Online education offers many advantages to students including lower costs, accessibility, customized pacing, flexibility in scheduling, and digitally-based interactive tools. But it may not meet its most grandiose promises of revolutionizing education."One reason, which is being discovered as the great online education experiment is carried out, is that most of us aren't motivated enough to teach ourselves," writes Dan Newman of The Motley Fool.
And because of this, the opportunities that massive open online courses (MOOCs) present may be a long way off from being realized — if at all.
Sebastian Thrun, founder of Udacity, recently reported some depressing statistics to Fast Company. Of the 1.6 million students to sign up for the free Udacity classes, less than 10% finished a course and fewer than that earned a passing grade. Thrun told Fast Company that "we have a lousy product."
A study of 51,000 community college students from 2004 to 2009, as the Chronicle of Higher Education reports, found an 8% -point gap in completion rates between those who took courses online versus in person. It makes sense that the social pressure and face-to-face relationship with other students and teachers lend themselves to better student performance.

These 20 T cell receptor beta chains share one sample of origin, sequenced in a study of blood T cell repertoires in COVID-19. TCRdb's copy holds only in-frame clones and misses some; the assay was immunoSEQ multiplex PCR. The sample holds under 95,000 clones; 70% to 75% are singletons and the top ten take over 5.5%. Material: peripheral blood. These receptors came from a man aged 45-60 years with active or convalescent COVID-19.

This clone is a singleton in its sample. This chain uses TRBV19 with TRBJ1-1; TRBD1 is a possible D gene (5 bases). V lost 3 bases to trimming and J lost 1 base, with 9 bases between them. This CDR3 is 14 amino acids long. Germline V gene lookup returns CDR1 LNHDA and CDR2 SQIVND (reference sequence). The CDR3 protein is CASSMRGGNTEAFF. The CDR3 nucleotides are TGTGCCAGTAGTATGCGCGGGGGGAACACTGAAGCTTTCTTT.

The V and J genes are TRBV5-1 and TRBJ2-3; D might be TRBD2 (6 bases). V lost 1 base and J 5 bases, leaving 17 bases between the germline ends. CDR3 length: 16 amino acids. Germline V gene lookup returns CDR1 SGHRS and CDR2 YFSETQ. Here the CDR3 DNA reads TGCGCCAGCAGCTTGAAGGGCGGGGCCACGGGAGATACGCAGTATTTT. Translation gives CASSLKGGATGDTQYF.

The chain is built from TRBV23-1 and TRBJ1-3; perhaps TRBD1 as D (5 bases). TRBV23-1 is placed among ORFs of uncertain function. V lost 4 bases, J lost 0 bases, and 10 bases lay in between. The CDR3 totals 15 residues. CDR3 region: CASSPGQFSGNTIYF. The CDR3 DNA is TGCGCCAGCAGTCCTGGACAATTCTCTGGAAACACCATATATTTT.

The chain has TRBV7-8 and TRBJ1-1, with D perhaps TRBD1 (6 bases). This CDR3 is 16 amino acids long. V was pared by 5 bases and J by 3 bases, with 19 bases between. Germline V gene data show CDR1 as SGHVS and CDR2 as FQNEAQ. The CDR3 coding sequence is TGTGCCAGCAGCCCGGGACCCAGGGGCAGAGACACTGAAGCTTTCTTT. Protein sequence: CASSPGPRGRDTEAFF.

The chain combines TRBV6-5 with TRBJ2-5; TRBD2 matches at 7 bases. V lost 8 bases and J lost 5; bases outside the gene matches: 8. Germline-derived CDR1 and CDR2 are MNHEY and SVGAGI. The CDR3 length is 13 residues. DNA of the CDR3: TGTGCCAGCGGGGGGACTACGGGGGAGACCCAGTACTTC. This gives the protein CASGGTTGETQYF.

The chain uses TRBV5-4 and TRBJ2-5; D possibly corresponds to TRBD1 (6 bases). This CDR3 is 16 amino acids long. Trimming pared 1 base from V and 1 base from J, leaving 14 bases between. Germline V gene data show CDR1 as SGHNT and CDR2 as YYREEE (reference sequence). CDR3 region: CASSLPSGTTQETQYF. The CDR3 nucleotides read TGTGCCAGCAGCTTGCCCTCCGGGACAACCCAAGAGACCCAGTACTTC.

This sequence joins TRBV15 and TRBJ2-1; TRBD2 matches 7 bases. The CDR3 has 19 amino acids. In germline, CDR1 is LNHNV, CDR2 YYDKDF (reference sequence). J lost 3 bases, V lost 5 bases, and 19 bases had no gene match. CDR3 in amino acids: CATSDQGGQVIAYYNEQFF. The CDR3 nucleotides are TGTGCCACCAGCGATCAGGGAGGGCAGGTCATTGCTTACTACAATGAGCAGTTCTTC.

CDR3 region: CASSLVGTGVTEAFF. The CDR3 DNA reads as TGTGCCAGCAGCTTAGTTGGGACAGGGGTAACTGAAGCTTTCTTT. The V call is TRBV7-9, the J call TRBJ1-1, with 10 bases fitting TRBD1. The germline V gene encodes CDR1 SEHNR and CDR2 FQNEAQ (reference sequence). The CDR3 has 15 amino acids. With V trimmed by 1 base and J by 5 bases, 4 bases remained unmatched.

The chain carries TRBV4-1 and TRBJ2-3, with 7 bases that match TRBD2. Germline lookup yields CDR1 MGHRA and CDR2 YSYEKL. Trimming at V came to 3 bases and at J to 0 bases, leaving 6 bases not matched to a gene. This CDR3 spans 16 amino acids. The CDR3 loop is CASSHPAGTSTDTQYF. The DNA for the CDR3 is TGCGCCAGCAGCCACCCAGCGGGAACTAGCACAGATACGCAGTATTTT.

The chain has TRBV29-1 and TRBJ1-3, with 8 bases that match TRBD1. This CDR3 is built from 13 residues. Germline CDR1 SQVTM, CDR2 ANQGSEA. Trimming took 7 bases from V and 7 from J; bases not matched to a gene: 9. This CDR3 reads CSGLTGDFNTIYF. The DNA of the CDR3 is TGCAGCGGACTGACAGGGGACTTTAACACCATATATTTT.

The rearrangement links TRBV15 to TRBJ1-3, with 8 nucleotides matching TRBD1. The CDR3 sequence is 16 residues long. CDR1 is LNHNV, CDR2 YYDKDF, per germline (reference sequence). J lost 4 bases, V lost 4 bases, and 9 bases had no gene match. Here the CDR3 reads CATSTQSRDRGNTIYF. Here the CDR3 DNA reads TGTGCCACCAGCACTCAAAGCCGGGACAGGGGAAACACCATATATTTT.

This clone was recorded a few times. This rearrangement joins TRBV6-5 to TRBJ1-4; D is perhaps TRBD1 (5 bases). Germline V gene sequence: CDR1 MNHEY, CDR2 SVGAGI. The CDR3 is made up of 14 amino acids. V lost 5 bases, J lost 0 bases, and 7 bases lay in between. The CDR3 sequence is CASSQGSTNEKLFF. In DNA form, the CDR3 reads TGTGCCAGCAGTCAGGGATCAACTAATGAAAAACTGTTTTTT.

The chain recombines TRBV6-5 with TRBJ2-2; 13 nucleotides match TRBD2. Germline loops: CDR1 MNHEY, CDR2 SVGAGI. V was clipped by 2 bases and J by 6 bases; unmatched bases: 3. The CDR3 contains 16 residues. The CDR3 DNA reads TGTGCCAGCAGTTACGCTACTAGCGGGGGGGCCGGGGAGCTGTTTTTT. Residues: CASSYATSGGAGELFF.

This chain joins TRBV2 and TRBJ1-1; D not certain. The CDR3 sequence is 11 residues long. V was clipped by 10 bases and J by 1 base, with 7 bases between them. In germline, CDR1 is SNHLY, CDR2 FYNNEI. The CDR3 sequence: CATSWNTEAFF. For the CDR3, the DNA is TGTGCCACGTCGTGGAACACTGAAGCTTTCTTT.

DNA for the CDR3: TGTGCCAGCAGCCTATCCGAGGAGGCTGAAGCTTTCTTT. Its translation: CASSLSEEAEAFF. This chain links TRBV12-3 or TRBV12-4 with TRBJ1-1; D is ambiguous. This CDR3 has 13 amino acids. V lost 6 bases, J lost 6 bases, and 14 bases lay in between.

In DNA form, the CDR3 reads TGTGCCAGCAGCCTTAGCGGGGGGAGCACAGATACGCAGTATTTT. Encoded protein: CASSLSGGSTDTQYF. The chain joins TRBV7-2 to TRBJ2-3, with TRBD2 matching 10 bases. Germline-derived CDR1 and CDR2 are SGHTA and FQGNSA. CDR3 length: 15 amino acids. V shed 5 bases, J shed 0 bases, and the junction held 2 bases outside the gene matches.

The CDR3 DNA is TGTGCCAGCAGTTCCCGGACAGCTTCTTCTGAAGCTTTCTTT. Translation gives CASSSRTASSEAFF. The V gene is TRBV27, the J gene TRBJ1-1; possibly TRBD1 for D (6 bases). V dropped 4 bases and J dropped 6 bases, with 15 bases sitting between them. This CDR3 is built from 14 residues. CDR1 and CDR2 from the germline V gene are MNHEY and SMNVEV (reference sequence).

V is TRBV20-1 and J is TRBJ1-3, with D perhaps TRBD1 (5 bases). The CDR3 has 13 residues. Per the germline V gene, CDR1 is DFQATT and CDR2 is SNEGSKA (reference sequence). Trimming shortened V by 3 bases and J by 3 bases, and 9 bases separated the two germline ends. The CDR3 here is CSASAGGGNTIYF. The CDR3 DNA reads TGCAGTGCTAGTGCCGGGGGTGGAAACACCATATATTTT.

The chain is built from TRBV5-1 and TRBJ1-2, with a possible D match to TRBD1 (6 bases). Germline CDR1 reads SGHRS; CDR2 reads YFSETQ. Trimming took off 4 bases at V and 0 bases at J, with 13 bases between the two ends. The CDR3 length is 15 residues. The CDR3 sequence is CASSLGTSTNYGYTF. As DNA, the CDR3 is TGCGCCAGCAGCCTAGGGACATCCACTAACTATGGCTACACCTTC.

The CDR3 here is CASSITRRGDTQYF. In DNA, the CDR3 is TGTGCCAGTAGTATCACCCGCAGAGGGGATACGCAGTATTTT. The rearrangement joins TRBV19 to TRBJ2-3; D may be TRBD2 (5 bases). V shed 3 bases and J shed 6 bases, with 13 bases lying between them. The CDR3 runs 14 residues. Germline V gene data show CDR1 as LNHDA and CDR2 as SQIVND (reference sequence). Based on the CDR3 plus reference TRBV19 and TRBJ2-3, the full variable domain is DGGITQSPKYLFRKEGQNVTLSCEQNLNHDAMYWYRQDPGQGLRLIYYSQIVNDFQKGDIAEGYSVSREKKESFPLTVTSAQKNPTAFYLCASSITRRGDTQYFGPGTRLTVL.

For-profit programs like Apollo Education's University of Phoenix also reported the same rate. Only 17% of full-time students graduate from its online campus within 150% of the expected time of graduation. Career Education's American InterContinental University online program reported a bit better statistics, with 27.6% of students graduating within the same time frame, although another online school under the same company, Colorado Technical University, reported only a 9.5% graduation rate.
Udacity is now forming partnerships with companies to produce courses for current and potential employees. It will focus more on professional development. It also teamed up with Georgia Tech to offer an online master's degree program in computer science, sponsored by AT&T. AT&T will use the program to train its own employees and recruit graduates.
With the question of how much a college education really is worth appearing repeatedly in terms of return on investment, this focus on vocational training may be the future for online education. Company-sponsored courses could be a healthy revenue source for for-profit schools, just as they are for Udacity.
For-profit schools could improve graduation rates and avoid the many regulations and criticisms around their benefits. A student who is going to school for an employer, or a future employer, can easily see the return on investment with a job at a specific employer at the end of a degree program.